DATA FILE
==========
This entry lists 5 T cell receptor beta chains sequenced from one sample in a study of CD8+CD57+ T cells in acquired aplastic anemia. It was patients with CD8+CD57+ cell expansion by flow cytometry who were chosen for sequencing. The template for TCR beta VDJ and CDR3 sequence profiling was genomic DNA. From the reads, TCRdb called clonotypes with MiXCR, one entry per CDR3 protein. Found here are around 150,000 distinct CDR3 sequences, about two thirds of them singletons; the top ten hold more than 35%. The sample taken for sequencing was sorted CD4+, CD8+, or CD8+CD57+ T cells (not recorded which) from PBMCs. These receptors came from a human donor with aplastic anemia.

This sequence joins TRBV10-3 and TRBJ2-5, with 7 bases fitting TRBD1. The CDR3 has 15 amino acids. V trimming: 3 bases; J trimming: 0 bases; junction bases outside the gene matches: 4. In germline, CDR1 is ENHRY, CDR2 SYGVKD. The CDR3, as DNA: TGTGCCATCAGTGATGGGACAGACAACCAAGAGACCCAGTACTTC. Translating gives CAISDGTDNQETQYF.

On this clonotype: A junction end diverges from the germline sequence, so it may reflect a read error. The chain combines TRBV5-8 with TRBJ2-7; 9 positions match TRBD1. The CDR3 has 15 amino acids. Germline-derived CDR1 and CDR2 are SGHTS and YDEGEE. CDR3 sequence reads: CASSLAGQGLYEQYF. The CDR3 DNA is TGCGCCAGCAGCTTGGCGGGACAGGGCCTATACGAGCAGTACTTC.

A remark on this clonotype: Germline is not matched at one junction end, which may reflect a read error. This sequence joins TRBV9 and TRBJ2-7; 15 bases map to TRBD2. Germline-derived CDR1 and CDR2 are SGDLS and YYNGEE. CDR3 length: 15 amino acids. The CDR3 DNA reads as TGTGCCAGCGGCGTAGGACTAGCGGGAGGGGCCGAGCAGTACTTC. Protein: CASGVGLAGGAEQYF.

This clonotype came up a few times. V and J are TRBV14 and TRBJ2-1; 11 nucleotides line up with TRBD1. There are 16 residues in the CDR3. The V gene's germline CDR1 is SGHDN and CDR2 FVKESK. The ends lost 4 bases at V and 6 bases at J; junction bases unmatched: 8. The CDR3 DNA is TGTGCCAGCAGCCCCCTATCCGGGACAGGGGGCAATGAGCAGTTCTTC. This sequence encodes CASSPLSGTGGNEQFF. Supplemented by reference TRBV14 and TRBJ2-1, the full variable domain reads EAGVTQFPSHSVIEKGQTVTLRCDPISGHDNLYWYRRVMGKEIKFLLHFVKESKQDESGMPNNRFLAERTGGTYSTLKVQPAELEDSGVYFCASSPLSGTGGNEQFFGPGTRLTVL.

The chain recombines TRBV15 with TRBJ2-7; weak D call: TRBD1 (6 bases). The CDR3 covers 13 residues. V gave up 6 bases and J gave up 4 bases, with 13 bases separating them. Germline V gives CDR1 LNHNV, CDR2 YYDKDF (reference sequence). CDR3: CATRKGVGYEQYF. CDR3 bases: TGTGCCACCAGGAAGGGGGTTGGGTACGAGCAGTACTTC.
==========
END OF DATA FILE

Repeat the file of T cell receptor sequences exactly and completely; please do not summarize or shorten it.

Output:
This entry lists 5 T cell receptor beta chains sequenced from one sample in a study of CD8+CD57+ T cells in acquired aplastic anemia. It was patients with CD8+CD57+ cell expansion by flow cytometry who were chosen for sequencing. The template for TCR beta VDJ and CDR3 sequence profiling was genomic DNA. From the reads, TCRdb called clonotypes with MiXCR, one entry per CDR3 protein. Found here are around 150,000 distinct CDR3 sequences, about two thirds of them singletons; the top ten hold more than 35%. The sample taken for sequencing was sorted CD4+, CD8+, or CD8+CD57+ T cells (not recorded which) from PBMCs. These receptors came from a human donor with aplastic anemia.

This sequence joins TRBV10-3 and TRBJ2-5, with 7 bases fitting TRBD1. The CDR3 has 15 amino acids. V trimming: 3 bases; J trimming: 0 bases; junction bases outside the gene matches: 4. In germline, CDR1 is ENHRY, CDR2 SYGVKD. The CDR3, as DNA: TGTGCCATCAGTGATGGGACAGACAACCAAGAGACCCAGTACTTC. Translating gives CAISDGTDNQETQYF.

On this clonotype: A junction end diverges from the germline sequence, so it may reflect a read error. The chain combines TRBV5-8 with TRBJ2-7; 9 positions match TRBD1. The CDR3 has 15 amino acids. Germline-derived CDR1 and CDR2 are SGHTS and YDEGEE. CDR3 sequence reads: CASSLAGQGLYEQYF. The CDR3 DNA is TGCGCCAGCAGCTTGGCGGGACAGGGCCTATACGAGCAGTACTTC.

A remark on this clonotype: Germline is not matched at one junction end, which may reflect a read error. This sequence joins TRBV9 and TRBJ2-7; 15 bases map to TRBD2. Germline-derived CDR1 and CDR2 are SGDLS and YYNGEE. CDR3 length: 15 amino acids. The CDR3 DNA reads as TGTGCCAGCGGCGTAGGACTAGCGGGAGGGGCCGAGCAGTACTTC. Protein: CASGVGLAGGAEQYF.

This clonotype came up a few times. V and J are TRBV14 and TRBJ2-1; 11 nucleotides line up with TRBD1. There are 16 residues in the CDR3. The V gene's germline CDR1 is SGHDN and CDR2 FVKESK. The ends lost 4 bases at V and 6 bases at J; junction bases unmatched: 8. The CDR3 DNA is TGTGCCAGCAGCCCCCTATCCGGGACAGGGGGCAATGAGCAGTTCTTC. This sequence encodes CASSPLSGTGGNEQFF. Supplemented by reference TRBV14 and TRBJ2-1, the full variable domain reads EAGVTQFPSHSVIEKGQTVTLRCDPISGHDNLYWYRRVMGKEIKFLLHFVKESKQDESGMPNNRFLAERTGGTYSTLKVQPAELEDSGVYFCASSPLSGTGGNEQFFGPGTRLTVL.

The chain recombines TRBV15 with TRBJ2-7; weak D call: TRBD1 (6 bases). The CDR3 covers 13 residues. V gave up 6 bases and J gave up 4 bases, with 13 bases separating them. Germline V gives CDR1 LNHNV, CDR2 YYDKDF (reference sequence). CDR3: CATRKGVGYEQYF. CDR3 bases: TGTGCCACCAGGAAGGGGGTTGGGTACGAGCAGTACTTC.